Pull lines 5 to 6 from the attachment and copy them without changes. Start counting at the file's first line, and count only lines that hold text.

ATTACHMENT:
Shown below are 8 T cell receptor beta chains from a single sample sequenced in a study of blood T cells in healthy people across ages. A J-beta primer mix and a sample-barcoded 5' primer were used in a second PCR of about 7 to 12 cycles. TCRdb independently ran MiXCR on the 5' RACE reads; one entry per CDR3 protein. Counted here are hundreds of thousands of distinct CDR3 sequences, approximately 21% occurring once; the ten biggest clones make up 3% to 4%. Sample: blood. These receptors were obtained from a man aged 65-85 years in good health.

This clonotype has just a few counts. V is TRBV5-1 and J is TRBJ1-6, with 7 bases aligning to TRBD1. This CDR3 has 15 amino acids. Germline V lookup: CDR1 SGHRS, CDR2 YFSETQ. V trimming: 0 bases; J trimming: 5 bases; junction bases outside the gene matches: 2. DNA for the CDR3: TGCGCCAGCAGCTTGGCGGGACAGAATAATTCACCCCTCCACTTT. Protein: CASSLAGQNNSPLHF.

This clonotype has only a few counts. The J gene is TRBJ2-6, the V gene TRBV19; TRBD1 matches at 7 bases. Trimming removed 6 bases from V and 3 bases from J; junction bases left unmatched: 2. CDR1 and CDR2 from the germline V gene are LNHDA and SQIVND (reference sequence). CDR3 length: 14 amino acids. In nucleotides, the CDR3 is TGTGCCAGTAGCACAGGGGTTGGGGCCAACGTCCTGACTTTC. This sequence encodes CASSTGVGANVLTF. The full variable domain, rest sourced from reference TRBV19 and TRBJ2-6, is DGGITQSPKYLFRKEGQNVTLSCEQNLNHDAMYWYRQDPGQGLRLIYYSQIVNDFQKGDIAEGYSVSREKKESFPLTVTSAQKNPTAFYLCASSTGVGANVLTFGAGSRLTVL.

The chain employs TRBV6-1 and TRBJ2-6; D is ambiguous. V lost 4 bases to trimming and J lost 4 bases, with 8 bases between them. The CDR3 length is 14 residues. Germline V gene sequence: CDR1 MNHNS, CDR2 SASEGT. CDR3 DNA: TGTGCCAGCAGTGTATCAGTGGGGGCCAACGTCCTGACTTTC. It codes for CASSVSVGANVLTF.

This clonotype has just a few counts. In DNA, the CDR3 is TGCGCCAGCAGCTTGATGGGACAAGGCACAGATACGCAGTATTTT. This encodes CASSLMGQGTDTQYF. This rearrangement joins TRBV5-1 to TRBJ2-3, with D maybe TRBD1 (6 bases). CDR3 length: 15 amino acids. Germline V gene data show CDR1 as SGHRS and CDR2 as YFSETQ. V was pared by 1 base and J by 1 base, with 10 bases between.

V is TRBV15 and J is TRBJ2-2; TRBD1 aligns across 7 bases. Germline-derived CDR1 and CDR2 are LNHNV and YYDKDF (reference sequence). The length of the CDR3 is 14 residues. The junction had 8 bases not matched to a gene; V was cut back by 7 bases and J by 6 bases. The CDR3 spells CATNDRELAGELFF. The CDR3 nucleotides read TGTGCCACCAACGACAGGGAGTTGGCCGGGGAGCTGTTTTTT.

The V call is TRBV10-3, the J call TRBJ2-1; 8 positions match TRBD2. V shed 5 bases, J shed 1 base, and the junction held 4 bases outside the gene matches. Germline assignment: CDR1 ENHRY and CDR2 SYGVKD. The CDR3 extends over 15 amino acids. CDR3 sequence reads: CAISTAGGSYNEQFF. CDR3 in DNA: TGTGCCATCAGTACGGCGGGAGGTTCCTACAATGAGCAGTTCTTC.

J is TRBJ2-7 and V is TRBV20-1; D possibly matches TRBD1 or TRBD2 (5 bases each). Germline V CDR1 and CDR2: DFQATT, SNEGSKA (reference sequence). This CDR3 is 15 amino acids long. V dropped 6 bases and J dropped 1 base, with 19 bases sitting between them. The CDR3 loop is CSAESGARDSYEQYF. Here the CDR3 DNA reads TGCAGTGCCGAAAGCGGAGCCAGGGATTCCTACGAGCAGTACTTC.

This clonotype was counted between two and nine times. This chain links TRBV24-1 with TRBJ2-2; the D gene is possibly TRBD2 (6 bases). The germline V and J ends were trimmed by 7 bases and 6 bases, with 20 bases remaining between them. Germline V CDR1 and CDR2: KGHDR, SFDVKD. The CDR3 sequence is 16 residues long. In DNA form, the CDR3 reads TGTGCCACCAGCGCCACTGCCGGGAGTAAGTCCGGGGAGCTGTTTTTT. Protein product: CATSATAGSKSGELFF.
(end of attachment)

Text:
This clonotype has just a few counts. In DNA, the CDR3 is TGCGCCAGCAGCTTGATGGGACAAGGCACAGATACGCAGTATTTT. This encodes CASSLMGQGTDTQYF. This rearrangement joins TRBV5-1 to TRBJ2-3, with D maybe TRBD1 (6 bases). CDR3 length: 15 amino acids. Germline V gene data show CDR1 as SGHRS and CDR2 as YFSETQ. V was pared by 1 base and J by 1 base, with 10 bases between.

V is TRBV15 and J is TRBJ2-2; TRBD1 aligns across 7 bases. Germline-derived CDR1 and CDR2 are LNHNV and YYDKDF (reference sequence). The length of the CDR3 is 14 residues. The junction had 8 bases not matched to a gene; V was cut back by 7 bases and J by 6 bases. The CDR3 spells CATNDRELAGELFF. The CDR3 nucleotides read TGTGCCACCAACGACAGGGAGTTGGCCGGGGAGCTGTTTTTT.